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Sierra Club files lawsuit against ND public service commissioners

A citizens' lawsuit filed Wednesday by the Dacotah Chapter of the Sierra Club and the Dakota Resource Council alleges that North Dakota Public Service commissioners violated federal campaign contribution laws.

The lawsuit claims that since 2006 Commissioners Kevin Cramer, Brian Kalk and Tony Clark accepted $54,000 in campaign contributions from coal mining companies the commission oversees, including South Heart Coal Inc. LLC, which has a pending surface mining permit application with the PSC to mine coal near South Heart.

The company has being trying to mine in the area for several years.

A 60-day notice of intent was filed March 26 by the Dacotah Chapter of the Sierra Club and the Dakota Resource Council to give the commissioners a chance to reach an agreement with the organizations, said Wayde Schafer of the Sierra Club.

"They never contacted us, which forced us to take them to court with the two lawsuits when the 60 days were up," he said.

Cramer said he didn't respond because he believes the lawsuit is more about politics than the environment.

"I don't think this is a serious lawsuit. It's a political stunt by groups disguised as environmental groups," he said. "This case will not hold up the South Heart Coal application. Even if they get us to recuse ourselves, others will come in and hear the case. This doesn't change the evidence."

Cramer said the campaign contributions are legal because they equate to freedom of speech and do not impact the commission's decisions.

"People make contributions to politicians who closely reflect their views, but no result in a coal mine case is based on contributions," he said. "A decision in a coal mine case is based on the law and evidence in the record. I can't deny or not deny applications on any other basis, and my decisions have never been overturned by any court, federal or the North Dakota Supreme Court."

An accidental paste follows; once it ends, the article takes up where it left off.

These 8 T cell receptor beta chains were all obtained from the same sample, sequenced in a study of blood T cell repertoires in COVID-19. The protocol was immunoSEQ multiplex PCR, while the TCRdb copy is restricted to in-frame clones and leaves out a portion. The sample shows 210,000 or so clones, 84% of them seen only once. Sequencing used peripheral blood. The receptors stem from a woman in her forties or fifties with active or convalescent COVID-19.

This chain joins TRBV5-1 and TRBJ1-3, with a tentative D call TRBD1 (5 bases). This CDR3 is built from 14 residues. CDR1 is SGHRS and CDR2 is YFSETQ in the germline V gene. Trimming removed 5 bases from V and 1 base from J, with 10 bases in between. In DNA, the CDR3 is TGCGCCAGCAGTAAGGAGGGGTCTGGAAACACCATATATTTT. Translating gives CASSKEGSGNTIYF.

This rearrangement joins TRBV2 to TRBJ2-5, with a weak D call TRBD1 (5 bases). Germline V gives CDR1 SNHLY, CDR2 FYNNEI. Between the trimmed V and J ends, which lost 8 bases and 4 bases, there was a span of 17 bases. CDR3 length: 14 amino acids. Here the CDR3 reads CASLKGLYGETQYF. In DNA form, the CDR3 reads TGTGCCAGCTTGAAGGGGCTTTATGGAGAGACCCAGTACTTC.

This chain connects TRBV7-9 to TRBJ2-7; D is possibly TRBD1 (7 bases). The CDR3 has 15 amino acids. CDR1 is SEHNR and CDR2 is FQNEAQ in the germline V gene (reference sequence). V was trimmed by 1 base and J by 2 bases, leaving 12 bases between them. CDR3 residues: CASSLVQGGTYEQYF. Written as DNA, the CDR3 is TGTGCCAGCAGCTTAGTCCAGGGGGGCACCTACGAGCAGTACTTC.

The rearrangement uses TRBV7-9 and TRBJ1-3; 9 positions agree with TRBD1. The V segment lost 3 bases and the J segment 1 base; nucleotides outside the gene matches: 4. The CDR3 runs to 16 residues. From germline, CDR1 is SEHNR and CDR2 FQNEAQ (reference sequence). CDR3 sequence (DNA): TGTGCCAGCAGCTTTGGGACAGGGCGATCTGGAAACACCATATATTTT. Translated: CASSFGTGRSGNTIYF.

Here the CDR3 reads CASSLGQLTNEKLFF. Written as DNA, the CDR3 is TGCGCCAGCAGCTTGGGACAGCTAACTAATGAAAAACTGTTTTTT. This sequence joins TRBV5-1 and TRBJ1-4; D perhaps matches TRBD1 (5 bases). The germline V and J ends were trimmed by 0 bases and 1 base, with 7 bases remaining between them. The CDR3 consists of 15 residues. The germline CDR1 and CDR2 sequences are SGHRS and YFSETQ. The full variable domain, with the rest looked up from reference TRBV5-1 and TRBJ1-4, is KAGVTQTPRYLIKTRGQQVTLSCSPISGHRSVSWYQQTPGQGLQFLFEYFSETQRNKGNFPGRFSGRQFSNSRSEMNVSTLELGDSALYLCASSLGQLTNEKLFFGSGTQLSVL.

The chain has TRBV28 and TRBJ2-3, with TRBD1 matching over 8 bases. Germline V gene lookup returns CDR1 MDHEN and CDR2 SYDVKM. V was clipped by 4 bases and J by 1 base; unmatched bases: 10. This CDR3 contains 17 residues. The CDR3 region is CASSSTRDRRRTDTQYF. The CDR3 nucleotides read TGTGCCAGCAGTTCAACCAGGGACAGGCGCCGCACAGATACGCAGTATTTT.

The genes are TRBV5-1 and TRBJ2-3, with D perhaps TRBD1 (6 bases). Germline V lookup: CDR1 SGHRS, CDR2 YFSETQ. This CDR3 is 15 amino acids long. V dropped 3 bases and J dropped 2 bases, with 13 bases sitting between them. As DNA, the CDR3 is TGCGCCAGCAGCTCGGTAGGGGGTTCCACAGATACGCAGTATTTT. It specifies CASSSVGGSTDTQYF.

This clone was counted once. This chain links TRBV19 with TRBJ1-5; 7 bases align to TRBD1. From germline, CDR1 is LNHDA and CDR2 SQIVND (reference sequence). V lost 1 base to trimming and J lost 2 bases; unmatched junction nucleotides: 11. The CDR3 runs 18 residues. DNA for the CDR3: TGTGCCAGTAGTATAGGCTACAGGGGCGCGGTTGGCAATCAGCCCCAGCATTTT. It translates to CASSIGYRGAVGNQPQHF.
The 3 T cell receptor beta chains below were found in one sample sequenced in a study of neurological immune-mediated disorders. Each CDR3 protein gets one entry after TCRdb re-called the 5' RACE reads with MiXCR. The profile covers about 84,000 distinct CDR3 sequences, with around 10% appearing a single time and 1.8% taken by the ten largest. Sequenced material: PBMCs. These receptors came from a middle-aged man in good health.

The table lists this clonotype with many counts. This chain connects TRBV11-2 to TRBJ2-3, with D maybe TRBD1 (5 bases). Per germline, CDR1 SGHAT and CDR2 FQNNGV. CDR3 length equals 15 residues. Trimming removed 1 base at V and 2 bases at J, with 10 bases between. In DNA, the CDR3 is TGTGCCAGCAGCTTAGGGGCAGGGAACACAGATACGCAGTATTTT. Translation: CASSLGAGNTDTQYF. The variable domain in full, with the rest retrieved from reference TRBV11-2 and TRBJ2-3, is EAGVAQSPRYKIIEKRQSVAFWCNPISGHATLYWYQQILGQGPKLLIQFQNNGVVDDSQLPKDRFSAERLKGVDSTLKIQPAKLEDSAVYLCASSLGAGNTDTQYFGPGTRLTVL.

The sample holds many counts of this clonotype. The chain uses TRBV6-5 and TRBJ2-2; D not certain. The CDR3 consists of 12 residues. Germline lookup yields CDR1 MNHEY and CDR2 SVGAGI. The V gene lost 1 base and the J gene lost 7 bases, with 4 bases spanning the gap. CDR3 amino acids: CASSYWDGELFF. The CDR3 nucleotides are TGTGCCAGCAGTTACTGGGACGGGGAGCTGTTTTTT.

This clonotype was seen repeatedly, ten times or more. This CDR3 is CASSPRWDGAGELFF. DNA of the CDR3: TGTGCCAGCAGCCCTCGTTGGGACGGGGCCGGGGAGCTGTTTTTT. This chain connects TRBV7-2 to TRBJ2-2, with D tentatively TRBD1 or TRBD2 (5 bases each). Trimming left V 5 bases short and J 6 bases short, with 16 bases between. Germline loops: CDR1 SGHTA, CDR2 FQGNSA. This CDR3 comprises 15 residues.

The Sierra Club has filed similar lawsuits in other states, but Wayde Schafer of the Dacotah Chapter of the Sierra Club said it is the first in North Dakota.

The Dacotah Chapter of the Sierra Club and the Dakota Resource Council also filed a lawsuit against U.S. Secretary of Interior Ken Salazar under the Surface Mining Control and Reclamation Act of 1977.

The lawsuit alleges that the secretary, who oversees the Office of Surface Mining, failed to ensure the enforcement of federal conflict of interest rules for mining regulators.

It asks Salazar to "withdraw approval of the North Dakota state surface mining program and institute direct federal enforcement" until the state's surface mining program is compliant with federal law.

"Truth is, we probably would not even have filed these if there had been an ethics commission in place," said Linda Weiss, vice-chair of the Dakota Resource Council.

Once a hearing date has been set, the case will go to U.S. District Court in Bismarck.

Schafer said the commissioners' conflict of interest came to light a year ago.

"We wrote to them and asked them to recuse themselves from the South Heart project and give back the campaign contributions they've received, and they ignored us," he said.

He said the lawsuits were necessary to ensure the legality of North Dakota's mining operations.

"We feel that since all three commissioners have taken campaign contributions that are illegal under the Service Mining Control and Reclamation Act of 1977, they are not qualified to make decisions about mining operations," he said. "The South Heart Coal company has a service mining permit, and the commissioners took $54,000 from coal companies, like the one in South Heart, since 2006. We feel that they can't make fair and unbiased decisions about giving a permit to someone they have received campaign contributions from."

Weiss said she wants the lawsuit to force the North Dakota Public Service Commission and the Office of Surface Mining to work properly.

The commissioners were in direct violation of surface mining laws by accepting campaign contributions from these companies, and we want them to abide by those rules," she said.